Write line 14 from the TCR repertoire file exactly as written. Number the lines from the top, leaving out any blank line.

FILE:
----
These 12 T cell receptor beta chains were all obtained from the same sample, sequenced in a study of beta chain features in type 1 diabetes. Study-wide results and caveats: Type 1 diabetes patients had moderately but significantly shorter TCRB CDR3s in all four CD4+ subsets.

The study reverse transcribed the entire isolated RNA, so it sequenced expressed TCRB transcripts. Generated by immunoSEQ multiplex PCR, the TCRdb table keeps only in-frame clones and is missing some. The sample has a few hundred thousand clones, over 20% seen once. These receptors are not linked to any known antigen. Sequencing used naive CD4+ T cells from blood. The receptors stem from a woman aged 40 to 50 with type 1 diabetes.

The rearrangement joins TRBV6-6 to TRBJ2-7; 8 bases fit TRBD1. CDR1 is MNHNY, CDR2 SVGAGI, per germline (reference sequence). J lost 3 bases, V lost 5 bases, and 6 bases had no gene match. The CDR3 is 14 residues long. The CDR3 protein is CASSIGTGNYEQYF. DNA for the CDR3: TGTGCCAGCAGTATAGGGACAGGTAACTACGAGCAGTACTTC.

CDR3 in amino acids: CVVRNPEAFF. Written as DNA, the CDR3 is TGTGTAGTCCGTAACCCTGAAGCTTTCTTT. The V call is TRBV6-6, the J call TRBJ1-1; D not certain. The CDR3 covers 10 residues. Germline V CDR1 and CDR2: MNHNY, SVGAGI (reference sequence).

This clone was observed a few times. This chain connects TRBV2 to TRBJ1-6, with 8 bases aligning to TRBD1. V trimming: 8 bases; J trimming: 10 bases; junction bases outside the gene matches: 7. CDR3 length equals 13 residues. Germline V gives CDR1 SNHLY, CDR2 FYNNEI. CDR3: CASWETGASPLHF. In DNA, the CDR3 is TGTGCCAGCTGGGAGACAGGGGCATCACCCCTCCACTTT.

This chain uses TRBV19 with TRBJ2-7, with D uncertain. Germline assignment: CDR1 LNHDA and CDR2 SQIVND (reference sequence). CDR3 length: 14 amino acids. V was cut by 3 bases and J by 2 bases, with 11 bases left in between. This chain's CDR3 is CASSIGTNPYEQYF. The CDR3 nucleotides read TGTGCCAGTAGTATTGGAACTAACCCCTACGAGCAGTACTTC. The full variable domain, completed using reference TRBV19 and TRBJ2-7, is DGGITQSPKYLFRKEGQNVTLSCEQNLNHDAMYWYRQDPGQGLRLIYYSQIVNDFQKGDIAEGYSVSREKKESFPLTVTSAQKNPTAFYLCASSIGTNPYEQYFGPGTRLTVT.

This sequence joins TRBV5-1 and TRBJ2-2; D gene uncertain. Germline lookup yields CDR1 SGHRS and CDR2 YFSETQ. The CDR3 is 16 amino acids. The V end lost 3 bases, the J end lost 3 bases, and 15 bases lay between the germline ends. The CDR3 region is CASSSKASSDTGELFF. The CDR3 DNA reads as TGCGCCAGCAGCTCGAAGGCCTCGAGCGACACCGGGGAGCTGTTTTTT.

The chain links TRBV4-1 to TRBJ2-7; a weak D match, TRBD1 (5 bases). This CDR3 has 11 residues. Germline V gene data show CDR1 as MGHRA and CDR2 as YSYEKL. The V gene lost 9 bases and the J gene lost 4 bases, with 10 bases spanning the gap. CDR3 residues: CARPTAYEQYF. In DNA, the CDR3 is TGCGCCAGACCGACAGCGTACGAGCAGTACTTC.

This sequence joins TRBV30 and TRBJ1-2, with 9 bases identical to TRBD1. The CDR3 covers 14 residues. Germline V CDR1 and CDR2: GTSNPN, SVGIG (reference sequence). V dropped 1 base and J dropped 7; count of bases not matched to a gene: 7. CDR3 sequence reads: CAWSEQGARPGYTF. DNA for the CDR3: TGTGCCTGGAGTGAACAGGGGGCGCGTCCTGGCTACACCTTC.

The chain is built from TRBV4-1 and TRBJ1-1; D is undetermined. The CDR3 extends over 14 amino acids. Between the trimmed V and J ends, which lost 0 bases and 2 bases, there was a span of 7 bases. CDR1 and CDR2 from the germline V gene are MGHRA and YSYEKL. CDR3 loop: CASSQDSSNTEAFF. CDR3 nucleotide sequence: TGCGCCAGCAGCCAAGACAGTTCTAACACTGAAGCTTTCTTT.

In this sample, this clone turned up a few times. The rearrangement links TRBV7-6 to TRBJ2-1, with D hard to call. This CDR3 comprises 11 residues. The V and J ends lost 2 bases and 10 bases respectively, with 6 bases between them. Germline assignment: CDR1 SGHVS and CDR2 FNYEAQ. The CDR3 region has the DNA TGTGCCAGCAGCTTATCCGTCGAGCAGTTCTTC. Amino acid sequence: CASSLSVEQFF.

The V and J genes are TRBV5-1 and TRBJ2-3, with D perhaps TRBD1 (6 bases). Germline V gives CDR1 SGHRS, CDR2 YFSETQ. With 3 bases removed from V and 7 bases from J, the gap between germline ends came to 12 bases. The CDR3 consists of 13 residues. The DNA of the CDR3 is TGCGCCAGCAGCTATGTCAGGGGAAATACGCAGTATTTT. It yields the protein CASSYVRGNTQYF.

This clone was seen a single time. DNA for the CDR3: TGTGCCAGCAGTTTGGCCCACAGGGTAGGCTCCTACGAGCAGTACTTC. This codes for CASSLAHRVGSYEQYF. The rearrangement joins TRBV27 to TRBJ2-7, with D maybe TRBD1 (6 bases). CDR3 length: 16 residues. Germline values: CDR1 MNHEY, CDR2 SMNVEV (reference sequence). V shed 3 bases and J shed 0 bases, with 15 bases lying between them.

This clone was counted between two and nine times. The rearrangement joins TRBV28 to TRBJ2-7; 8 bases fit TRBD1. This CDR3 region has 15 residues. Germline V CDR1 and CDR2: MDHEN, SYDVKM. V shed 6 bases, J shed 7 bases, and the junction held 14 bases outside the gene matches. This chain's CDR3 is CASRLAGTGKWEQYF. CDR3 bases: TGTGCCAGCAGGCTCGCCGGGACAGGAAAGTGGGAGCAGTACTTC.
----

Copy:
This clone was counted between two and nine times. The rearrangement joins TRBV28 to TRBJ2-7; 8 bases fit TRBD1. This CDR3 region has 15 residues. Germline V CDR1 and CDR2: MDHEN, SYDVKM. V shed 6 bases, J shed 7 bases, and the junction held 14 bases outside the gene matches. This chain's CDR3 is CASRLAGTGKWEQYF. CDR3 bases: TGTGCCAGCAGGCTCGCCGGGACAGGAAAGTGGGAGCAGTACTTC.